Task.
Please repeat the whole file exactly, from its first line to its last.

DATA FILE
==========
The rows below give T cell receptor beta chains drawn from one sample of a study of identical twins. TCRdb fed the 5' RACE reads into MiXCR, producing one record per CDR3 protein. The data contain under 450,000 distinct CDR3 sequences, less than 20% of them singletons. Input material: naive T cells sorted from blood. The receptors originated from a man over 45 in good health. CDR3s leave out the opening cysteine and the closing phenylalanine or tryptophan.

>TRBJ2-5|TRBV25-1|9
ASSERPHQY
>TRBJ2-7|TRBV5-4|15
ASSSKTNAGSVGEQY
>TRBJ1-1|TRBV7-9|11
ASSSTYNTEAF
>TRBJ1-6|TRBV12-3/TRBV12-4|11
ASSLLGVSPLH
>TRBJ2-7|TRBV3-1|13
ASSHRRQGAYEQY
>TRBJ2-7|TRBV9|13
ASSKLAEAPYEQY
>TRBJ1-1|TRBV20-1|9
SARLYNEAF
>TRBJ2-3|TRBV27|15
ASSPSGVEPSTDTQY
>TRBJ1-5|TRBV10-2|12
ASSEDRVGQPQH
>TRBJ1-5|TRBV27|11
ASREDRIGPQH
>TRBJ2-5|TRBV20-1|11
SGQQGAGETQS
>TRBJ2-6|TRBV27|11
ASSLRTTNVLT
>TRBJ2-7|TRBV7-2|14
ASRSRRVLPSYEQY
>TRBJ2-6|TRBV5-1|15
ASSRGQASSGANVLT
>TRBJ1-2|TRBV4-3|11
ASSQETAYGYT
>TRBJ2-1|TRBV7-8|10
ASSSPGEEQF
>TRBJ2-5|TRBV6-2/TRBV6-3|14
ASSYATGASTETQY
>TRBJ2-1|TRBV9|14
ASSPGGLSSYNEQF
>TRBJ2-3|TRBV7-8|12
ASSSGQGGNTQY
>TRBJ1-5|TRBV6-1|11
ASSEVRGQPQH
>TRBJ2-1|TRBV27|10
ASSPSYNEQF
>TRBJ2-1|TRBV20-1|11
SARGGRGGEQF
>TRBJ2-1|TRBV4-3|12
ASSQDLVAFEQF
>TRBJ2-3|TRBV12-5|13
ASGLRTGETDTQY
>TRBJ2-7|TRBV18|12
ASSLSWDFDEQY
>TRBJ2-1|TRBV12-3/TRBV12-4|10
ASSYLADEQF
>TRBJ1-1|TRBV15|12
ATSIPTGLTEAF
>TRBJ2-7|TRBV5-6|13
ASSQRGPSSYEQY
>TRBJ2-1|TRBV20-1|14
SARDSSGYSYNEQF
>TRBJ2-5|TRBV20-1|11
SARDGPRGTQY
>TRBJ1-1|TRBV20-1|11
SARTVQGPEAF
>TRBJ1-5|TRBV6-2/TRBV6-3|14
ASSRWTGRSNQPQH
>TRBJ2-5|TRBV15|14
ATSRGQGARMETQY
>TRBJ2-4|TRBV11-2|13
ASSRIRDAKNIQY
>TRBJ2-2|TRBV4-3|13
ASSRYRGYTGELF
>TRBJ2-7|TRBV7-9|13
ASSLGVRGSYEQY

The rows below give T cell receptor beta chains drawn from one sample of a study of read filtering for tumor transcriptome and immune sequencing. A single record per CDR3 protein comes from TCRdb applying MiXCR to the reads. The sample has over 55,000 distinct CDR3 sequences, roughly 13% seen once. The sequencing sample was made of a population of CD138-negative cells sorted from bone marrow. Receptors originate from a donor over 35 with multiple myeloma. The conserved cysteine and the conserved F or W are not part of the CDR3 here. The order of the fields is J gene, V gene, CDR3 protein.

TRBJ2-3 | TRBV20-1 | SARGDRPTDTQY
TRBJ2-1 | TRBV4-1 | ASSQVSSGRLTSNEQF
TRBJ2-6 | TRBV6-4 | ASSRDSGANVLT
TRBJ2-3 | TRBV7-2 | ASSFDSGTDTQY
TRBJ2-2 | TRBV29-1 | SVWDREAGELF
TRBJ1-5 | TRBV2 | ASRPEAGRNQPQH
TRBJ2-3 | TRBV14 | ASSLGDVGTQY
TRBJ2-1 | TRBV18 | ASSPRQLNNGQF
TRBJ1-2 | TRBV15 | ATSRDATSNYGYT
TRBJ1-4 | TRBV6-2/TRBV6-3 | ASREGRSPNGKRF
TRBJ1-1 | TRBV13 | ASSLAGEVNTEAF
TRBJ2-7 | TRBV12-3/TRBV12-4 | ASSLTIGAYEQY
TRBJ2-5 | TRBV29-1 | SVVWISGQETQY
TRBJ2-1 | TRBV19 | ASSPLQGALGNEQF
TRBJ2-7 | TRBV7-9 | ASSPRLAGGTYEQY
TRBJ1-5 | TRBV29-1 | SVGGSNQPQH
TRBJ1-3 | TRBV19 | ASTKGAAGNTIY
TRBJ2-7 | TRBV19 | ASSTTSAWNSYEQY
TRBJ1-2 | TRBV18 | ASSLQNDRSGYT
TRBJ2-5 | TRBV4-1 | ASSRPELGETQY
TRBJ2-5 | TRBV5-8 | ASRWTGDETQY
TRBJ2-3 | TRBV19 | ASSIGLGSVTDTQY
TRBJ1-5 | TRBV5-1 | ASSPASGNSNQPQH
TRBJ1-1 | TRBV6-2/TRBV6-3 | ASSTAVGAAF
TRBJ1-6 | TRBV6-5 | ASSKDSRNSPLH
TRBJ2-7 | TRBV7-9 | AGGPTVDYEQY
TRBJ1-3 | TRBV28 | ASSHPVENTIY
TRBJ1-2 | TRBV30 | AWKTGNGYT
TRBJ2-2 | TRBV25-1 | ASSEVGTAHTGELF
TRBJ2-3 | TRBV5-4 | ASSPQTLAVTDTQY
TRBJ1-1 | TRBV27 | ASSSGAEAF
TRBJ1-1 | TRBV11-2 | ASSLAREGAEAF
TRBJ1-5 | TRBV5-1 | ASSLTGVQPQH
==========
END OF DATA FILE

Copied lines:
The rows below give T cell receptor beta chains drawn from one sample of a study of identical twins. TCRdb fed the 5' RACE reads into MiXCR, producing one record per CDR3 protein. The data contain under 450,000 distinct CDR3 sequences, less than 20% of them singletons. Input material: naive T cells sorted from blood. The receptors originated from a man over 45 in good health. CDR3s leave out the opening cysteine and the closing phenylalanine or tryptophan.

>TRBJ2-5|TRBV25-1|9
ASSERPHQY
>TRBJ2-7|TRBV5-4|15
ASSSKTNAGSVGEQY
>TRBJ1-1|TRBV7-9|11
ASSSTYNTEAF
>TRBJ1-6|TRBV12-3/TRBV12-4|11
ASSLLGVSPLH
>TRBJ2-7|TRBV3-1|13
ASSHRRQGAYEQY
>TRBJ2-7|TRBV9|13
ASSKLAEAPYEQY
>TRBJ1-1|TRBV20-1|9
SARLYNEAF
>TRBJ2-3|TRBV27|15
ASSPSGVEPSTDTQY
>TRBJ1-5|TRBV10-2|12
ASSEDRVGQPQH
>TRBJ1-5|TRBV27|11
ASREDRIGPQH
>TRBJ2-5|TRBV20-1|11
SGQQGAGETQS
>TRBJ2-6|TRBV27|11
ASSLRTTNVLT
>TRBJ2-7|TRBV7-2|14
ASRSRRVLPSYEQY
>TRBJ2-6|TRBV5-1|15
ASSRGQASSGANVLT
>TRBJ1-2|TRBV4-3|11
ASSQETAYGYT
>TRBJ2-1|TRBV7-8|10
ASSSPGEEQF
>TRBJ2-5|TRBV6-2/TRBV6-3|14
ASSYATGASTETQY
>TRBJ2-1|TRBV9|14
ASSPGGLSSYNEQF
>TRBJ2-3|TRBV7-8|12
ASSSGQGGNTQY
>TRBJ1-5|TRBV6-1|11
ASSEVRGQPQH
>TRBJ2-1|TRBV27|10
ASSPSYNEQF
>TRBJ2-1|TRBV20-1|11
SARGGRGGEQF
>TRBJ2-1|TRBV4-3|12
ASSQDLVAFEQF
>TRBJ2-3|TRBV12-5|13
ASGLRTGETDTQY
>TRBJ2-7|TRBV18|12
ASSLSWDFDEQY
>TRBJ2-1|TRBV12-3/TRBV12-4|10
ASSYLADEQF
>TRBJ1-1|TRBV15|12
ATSIPTGLTEAF
>TRBJ2-7|TRBV5-6|13
ASSQRGPSSYEQY
>TRBJ2-1|TRBV20-1|14
SARDSSGYSYNEQF
>TRBJ2-5|TRBV20-1|11
SARDGPRGTQY
>TRBJ1-1|TRBV20-1|11
SARTVQGPEAF
>TRBJ1-5|TRBV6-2/TRBV6-3|14
ASSRWTGRSNQPQH
>TRBJ2-5|TRBV15|14
ATSRGQGARMETQY
>TRBJ2-4|TRBV11-2|13
ASSRIRDAKNIQY
>TRBJ2-2|TRBV4-3|13
ASSRYRGYTGELF
>TRBJ2-7|TRBV7-9|13
ASSLGVRGSYEQY

The rows below give T cell receptor beta chains drawn from one sample of a study of read filtering for tumor transcriptome and immune sequencing. A single record per CDR3 protein comes from TCRdb applying MiXCR to the reads. The sample has over 55,000 distinct CDR3 sequences, roughly 13% seen once. The sequencing sample was made of a population of CD138-negative cells sorted from bone marrow. Receptors originate from a donor over 35 with multiple myeloma. The conserved cysteine and the conserved F or W are not part of the CDR3 here. The order of the fields is J gene, V gene, CDR3 protein.

TRBJ2-3 | TRBV20-1 | SARGDRPTDTQY
TRBJ2-1 | TRBV4-1 | ASSQVSSGRLTSNEQF
TRBJ2-6 | TRBV6-4 | ASSRDSGANVLT
TRBJ2-3 | TRBV7-2 | ASSFDSGTDTQY
TRBJ2-2 | TRBV29-1 | SVWDREAGELF
TRBJ1-5 | TRBV2 | ASRPEAGRNQPQH
TRBJ2-3 | TRBV14 | ASSLGDVGTQY
TRBJ2-1 | TRBV18 | ASSPRQLNNGQF
TRBJ1-2 | TRBV15 | ATSRDATSNYGYT
TRBJ1-4 | TRBV6-2/TRBV6-3 | ASREGRSPNGKRF
TRBJ1-1 | TRBV13 | ASSLAGEVNTEAF
TRBJ2-7 | TRBV12-3/TRBV12-4 | ASSLTIGAYEQY
TRBJ2-5 | TRBV29-1 | SVVWISGQETQY
TRBJ2-1 | TRBV19 | ASSPLQGALGNEQF
TRBJ2-7 | TRBV7-9 | ASSPRLAGGTYEQY
TRBJ1-5 | TRBV29-1 | SVGGSNQPQH
TRBJ1-3 | TRBV19 | ASTKGAAGNTIY
TRBJ2-7 | TRBV19 | ASSTTSAWNSYEQY
TRBJ1-2 | TRBV18 | ASSLQNDRSGYT
TRBJ2-5 | TRBV4-1 | ASSRPELGETQY
TRBJ2-5 | TRBV5-8 | ASRWTGDETQY
TRBJ2-3 | TRBV19 | ASSIGLGSVTDTQY
TRBJ1-5 | TRBV5-1 | ASSPASGNSNQPQH
TRBJ1-1 | TRBV6-2/TRBV6-3 | ASSTAVGAAF
TRBJ1-6 | TRBV6-5 | ASSKDSRNSPLH
TRBJ2-7 | TRBV7-9 | AGGPTVDYEQY
TRBJ1-3 | TRBV28 | ASSHPVENTIY
TRBJ1-2 | TRBV30 | AWKTGNGYT
TRBJ2-2 | TRBV25-1 | ASSEVGTAHTGELF
TRBJ2-3 | TRBV5-4 | ASSPQTLAVTDTQY
TRBJ1-1 | TRBV27 | ASSSGAEAF
TRBJ1-1 | TRBV11-2 | ASSLAREGAEAF
TRBJ1-5 | TRBV5-1 | ASSLTGVQPQH